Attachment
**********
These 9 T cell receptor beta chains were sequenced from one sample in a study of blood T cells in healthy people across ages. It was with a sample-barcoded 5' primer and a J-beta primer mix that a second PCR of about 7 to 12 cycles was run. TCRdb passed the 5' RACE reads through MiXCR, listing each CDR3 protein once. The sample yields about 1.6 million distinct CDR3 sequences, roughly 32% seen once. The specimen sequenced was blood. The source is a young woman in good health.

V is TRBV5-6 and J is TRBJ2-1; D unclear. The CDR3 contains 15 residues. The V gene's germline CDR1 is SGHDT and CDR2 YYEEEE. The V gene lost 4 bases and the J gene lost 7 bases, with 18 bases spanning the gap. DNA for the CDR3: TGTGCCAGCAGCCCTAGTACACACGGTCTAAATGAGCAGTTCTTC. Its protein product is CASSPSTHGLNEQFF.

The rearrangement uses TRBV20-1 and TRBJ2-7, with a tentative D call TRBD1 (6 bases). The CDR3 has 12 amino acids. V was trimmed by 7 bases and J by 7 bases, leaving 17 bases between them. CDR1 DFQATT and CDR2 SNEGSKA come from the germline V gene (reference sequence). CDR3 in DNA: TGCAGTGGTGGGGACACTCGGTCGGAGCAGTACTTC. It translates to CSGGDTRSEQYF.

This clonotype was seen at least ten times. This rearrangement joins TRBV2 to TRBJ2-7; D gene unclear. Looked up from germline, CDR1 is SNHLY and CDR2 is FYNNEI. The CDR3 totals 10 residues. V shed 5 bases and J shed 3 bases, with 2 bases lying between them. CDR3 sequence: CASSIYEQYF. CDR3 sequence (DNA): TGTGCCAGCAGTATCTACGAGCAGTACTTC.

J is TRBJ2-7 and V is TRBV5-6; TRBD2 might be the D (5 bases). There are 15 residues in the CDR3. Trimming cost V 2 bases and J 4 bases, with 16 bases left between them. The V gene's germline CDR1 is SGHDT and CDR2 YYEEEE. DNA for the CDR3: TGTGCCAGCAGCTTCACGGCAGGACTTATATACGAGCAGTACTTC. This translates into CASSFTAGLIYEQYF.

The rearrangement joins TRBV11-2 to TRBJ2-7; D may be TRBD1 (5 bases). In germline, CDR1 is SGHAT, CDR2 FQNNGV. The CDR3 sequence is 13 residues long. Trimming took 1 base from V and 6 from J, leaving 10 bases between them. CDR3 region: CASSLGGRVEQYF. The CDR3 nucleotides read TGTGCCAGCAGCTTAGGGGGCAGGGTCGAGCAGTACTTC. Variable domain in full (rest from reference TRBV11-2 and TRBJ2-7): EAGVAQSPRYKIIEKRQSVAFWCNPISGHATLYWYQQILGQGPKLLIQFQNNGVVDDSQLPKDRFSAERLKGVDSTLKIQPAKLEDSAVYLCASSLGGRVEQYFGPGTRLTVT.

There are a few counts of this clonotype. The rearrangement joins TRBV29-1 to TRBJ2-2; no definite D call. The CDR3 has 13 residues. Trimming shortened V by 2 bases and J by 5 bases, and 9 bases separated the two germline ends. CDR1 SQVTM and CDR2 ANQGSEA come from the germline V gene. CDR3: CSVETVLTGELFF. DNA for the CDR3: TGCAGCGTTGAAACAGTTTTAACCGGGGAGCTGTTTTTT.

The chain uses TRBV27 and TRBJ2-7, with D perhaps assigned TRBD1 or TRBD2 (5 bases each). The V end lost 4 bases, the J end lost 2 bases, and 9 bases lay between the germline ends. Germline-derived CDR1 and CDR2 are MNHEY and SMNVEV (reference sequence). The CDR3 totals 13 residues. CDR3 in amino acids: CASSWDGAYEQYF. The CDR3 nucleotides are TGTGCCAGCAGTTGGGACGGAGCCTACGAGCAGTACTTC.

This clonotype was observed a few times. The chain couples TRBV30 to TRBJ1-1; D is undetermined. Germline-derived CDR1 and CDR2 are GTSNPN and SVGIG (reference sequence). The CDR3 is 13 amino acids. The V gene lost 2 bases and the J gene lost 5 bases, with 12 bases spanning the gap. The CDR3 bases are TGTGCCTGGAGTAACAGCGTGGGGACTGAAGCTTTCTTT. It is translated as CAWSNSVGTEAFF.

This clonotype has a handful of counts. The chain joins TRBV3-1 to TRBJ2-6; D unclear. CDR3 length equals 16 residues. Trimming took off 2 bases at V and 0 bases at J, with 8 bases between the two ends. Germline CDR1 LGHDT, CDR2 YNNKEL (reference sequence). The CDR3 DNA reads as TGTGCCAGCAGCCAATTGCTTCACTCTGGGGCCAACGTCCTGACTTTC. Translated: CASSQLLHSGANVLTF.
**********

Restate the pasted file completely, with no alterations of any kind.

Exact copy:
These 9 T cell receptor beta chains were sequenced from one sample in a study of blood T cells in healthy people across ages. It was with a sample-barcoded 5' primer and a J-beta primer mix that a second PCR of about 7 to 12 cycles was run. TCRdb passed the 5' RACE reads through MiXCR, listing each CDR3 protein once. The sample yields about 1.6 million distinct CDR3 sequences, roughly 32% seen once. The specimen sequenced was blood. The source is a young woman in good health.

V is TRBV5-6 and J is TRBJ2-1; D unclear. The CDR3 contains 15 residues. The V gene's germline CDR1 is SGHDT and CDR2 YYEEEE. The V gene lost 4 bases and the J gene lost 7 bases, with 18 bases spanning the gap. DNA for the CDR3: TGTGCCAGCAGCCCTAGTACACACGGTCTAAATGAGCAGTTCTTC. Its protein product is CASSPSTHGLNEQFF.

The rearrangement uses TRBV20-1 and TRBJ2-7, with a tentative D call TRBD1 (6 bases). The CDR3 has 12 amino acids. V was trimmed by 7 bases and J by 7 bases, leaving 17 bases between them. CDR1 DFQATT and CDR2 SNEGSKA come from the germline V gene (reference sequence). CDR3 in DNA: TGCAGTGGTGGGGACACTCGGTCGGAGCAGTACTTC. It translates to CSGGDTRSEQYF.

This clonotype was seen at least ten times. This rearrangement joins TRBV2 to TRBJ2-7; D gene unclear. Looked up from germline, CDR1 is SNHLY and CDR2 is FYNNEI. The CDR3 totals 10 residues. V shed 5 bases and J shed 3 bases, with 2 bases lying between them. CDR3 sequence: CASSIYEQYF. CDR3 sequence (DNA): TGTGCCAGCAGTATCTACGAGCAGTACTTC.

J is TRBJ2-7 and V is TRBV5-6; TRBD2 might be the D (5 bases). There are 15 residues in the CDR3. Trimming cost V 2 bases and J 4 bases, with 16 bases left between them. The V gene's germline CDR1 is SGHDT and CDR2 YYEEEE. DNA for the CDR3: TGTGCCAGCAGCTTCACGGCAGGACTTATATACGAGCAGTACTTC. This translates into CASSFTAGLIYEQYF.

The rearrangement joins TRBV11-2 to TRBJ2-7; D may be TRBD1 (5 bases). In germline, CDR1 is SGHAT, CDR2 FQNNGV. The CDR3 sequence is 13 residues long. Trimming took 1 base from V and 6 from J, leaving 10 bases between them. CDR3 region: CASSLGGRVEQYF. The CDR3 nucleotides read TGTGCCAGCAGCTTAGGGGGCAGGGTCGAGCAGTACTTC. Variable domain in full (rest from reference TRBV11-2 and TRBJ2-7): EAGVAQSPRYKIIEKRQSVAFWCNPISGHATLYWYQQILGQGPKLLIQFQNNGVVDDSQLPKDRFSAERLKGVDSTLKIQPAKLEDSAVYLCASSLGGRVEQYFGPGTRLTVT.

There are a few counts of this clonotype. The rearrangement joins TRBV29-1 to TRBJ2-2; no definite D call. The CDR3 has 13 residues. Trimming shortened V by 2 bases and J by 5 bases, and 9 bases separated the two germline ends. CDR1 SQVTM and CDR2 ANQGSEA come from the germline V gene. CDR3: CSVETVLTGELFF. DNA for the CDR3: TGCAGCGTTGAAACAGTTTTAACCGGGGAGCTGTTTTTT.

The chain uses TRBV27 and TRBJ2-7, with D perhaps assigned TRBD1 or TRBD2 (5 bases each). The V end lost 4 bases, the J end lost 2 bases, and 9 bases lay between the germline ends. Germline-derived CDR1 and CDR2 are MNHEY and SMNVEV (reference sequence). The CDR3 totals 13 residues. CDR3 in amino acids: CASSWDGAYEQYF. The CDR3 nucleotides are TGTGCCAGCAGTTGGGACGGAGCCTACGAGCAGTACTTC.

This clonotype was observed a few times. The chain couples TRBV30 to TRBJ1-1; D is undetermined. Germline-derived CDR1 and CDR2 are GTSNPN and SVGIG (reference sequence). The CDR3 is 13 amino acids. The V gene lost 2 bases and the J gene lost 5 bases, with 12 bases spanning the gap. The CDR3 bases are TGTGCCTGGAGTAACAGCGTGGGGACTGAAGCTTTCTTT. It is translated as CAWSNSVGTEAFF.

This clonotype has a handful of counts. The chain joins TRBV3-1 to TRBJ2-6; D unclear. CDR3 length equals 16 residues. Trimming took off 2 bases at V and 0 bases at J, with 8 bases between the two ends. Germline CDR1 LGHDT, CDR2 YNNKEL (reference sequence). The CDR3 DNA reads as TGTGCCAGCAGCCAATTGCTTCACTCTGGGGCCAACGTCCTGACTTTC. Translated: CASSQLLHSGANVLTF.